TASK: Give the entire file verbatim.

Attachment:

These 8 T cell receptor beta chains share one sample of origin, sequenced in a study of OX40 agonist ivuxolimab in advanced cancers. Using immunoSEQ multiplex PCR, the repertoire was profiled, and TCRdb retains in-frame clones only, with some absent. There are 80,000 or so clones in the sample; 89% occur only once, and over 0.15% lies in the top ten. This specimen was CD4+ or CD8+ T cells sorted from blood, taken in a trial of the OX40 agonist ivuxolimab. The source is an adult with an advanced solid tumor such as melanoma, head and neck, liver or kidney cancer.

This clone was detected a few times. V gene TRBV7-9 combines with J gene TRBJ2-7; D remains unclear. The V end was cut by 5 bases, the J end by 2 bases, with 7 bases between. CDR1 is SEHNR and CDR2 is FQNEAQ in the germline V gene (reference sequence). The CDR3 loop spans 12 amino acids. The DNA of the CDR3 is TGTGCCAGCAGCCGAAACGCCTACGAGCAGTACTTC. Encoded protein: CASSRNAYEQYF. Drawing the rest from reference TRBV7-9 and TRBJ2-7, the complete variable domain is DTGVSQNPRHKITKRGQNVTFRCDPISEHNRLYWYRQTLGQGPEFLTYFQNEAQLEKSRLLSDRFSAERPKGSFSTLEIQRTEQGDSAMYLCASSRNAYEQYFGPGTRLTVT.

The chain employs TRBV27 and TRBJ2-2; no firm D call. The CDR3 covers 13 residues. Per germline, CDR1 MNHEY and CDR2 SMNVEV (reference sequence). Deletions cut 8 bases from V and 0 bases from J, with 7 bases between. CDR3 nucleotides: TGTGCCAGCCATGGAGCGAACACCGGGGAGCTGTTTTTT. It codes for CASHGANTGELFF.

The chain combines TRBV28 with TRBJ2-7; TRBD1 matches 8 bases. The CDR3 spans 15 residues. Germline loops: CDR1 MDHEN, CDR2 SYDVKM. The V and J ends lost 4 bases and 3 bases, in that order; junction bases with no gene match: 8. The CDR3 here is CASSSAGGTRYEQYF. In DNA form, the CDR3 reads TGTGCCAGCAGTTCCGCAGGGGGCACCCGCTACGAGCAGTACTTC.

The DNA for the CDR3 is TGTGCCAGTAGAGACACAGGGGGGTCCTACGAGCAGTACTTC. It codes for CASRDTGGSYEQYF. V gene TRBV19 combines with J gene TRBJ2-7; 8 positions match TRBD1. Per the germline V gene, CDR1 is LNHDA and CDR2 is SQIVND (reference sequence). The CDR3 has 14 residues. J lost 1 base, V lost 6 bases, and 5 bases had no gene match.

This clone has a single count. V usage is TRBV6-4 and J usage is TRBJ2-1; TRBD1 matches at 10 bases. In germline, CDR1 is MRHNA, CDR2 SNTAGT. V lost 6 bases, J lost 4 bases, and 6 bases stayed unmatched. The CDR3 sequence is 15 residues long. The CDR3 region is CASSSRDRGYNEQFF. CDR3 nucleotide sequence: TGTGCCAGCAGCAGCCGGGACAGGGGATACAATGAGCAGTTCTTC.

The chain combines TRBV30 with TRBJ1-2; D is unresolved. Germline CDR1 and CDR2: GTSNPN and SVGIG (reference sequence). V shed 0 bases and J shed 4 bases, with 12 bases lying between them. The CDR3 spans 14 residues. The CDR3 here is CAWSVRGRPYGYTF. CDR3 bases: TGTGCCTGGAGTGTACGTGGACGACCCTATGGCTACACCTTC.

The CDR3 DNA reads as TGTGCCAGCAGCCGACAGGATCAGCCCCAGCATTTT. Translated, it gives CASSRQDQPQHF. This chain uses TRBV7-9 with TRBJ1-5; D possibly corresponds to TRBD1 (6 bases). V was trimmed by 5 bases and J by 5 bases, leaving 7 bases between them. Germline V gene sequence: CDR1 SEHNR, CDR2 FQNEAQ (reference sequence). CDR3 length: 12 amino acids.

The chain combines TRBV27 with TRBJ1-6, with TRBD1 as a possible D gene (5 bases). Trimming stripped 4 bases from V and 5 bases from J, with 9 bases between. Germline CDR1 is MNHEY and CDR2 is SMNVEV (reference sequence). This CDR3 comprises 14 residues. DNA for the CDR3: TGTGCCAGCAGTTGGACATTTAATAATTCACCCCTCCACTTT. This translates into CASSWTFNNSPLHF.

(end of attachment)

These 8 T cell receptor beta chains share one sample of origin, sequenced in a study of OX40 agonist ivuxolimab in advanced cancers. Using immunoSEQ multiplex PCR, the repertoire was profiled, and TCRdb retains in-frame clones only, with some absent. There are 80,000 or so clones in the sample; 89% occur only once, and over 0.15% lies in the top ten. This specimen was CD4+ or CD8+ T cells sorted from blood, taken in a trial of the OX40 agonist ivuxolimab. The source is an adult with an advanced solid tumor such as melanoma, head and neck, liver or kidney cancer.

This clone was detected a few times. V gene TRBV7-9 combines with J gene TRBJ2-7; D remains unclear. The V end was cut by 5 bases, the J end by 2 bases, with 7 bases between. CDR1 is SEHNR and CDR2 is FQNEAQ in the germline V gene (reference sequence). The CDR3 loop spans 12 amino acids. The DNA of the CDR3 is TGTGCCAGCAGCCGAAACGCCTACGAGCAGTACTTC. Encoded protein: CASSRNAYEQYF. Drawing the rest from reference TRBV7-9 and TRBJ2-7, the complete variable domain is DTGVSQNPRHKITKRGQNVTFRCDPISEHNRLYWYRQTLGQGPEFLTYFQNEAQLEKSRLLSDRFSAERPKGSFSTLEIQRTEQGDSAMYLCASSRNAYEQYFGPGTRLTVT.

The chain employs TRBV27 and TRBJ2-2; no firm D call. The CDR3 covers 13 residues. Per germline, CDR1 MNHEY and CDR2 SMNVEV (reference sequence). Deletions cut 8 bases from V and 0 bases from J, with 7 bases between. CDR3 nucleotides: TGTGCCAGCCATGGAGCGAACACCGGGGAGCTGTTTTTT. It codes for CASHGANTGELFF.

The chain combines TRBV28 with TRBJ2-7; TRBD1 matches 8 bases. The CDR3 spans 15 residues. Germline loops: CDR1 MDHEN, CDR2 SYDVKM. The V and J ends lost 4 bases and 3 bases, in that order; junction bases with no gene match: 8. The CDR3 here is CASSSAGGTRYEQYF. In DNA form, the CDR3 reads TGTGCCAGCAGTTCCGCAGGGGGCACCCGCTACGAGCAGTACTTC.

The DNA for the CDR3 is TGTGCCAGTAGAGACACAGGGGGGTCCTACGAGCAGTACTTC. It codes for CASRDTGGSYEQYF. V gene TRBV19 combines with J gene TRBJ2-7; 8 positions match TRBD1. Per the germline V gene, CDR1 is LNHDA and CDR2 is SQIVND (reference sequence). The CDR3 has 14 residues. J lost 1 base, V lost 6 bases, and 5 bases had no gene match.

This clone has a single count. V usage is TRBV6-4 and J usage is TRBJ2-1; TRBD1 matches at 10 bases. In germline, CDR1 is MRHNA, CDR2 SNTAGT. V lost 6 bases, J lost 4 bases, and 6 bases stayed unmatched. The CDR3 sequence is 15 residues long. The CDR3 region is CASSSRDRGYNEQFF. CDR3 nucleotide sequence: TGTGCCAGCAGCAGCCGGGACAGGGGATACAATGAGCAGTTCTTC.

The chain combines TRBV30 with TRBJ1-2; D is unresolved. Germline CDR1 and CDR2: GTSNPN and SVGIG (reference sequence). V shed 0 bases and J shed 4 bases, with 12 bases lying between them. The CDR3 spans 14 residues. The CDR3 here is CAWSVRGRPYGYTF. CDR3 bases: TGTGCCTGGAGTGTACGTGGACGACCCTATGGCTACACCTTC.

The CDR3 DNA reads as TGTGCCAGCAGCCGACAGGATCAGCCCCAGCATTTT. Translated, it gives CASSRQDQPQHF. This chain uses TRBV7-9 with TRBJ1-5; D possibly corresponds to TRBD1 (6 bases). V was trimmed by 5 bases and J by 5 bases, leaving 7 bases between them. Germline V gene sequence: CDR1 SEHNR, CDR2 FQNEAQ (reference sequence). CDR3 length: 12 amino acids.

The chain combines TRBV27 with TRBJ1-6, with TRBD1 as a possible D gene (5 bases). Trimming stripped 4 bases from V and 5 bases from J, with 9 bases between. Germline CDR1 is MNHEY and CDR2 is SMNVEV (reference sequence). This CDR3 comprises 14 residues. DNA for the CDR3: TGTGCCAGCAGTTGGACATTTAATAATTCACCCCTCCACTTT. This translates into CASSWTFNNSPLHF.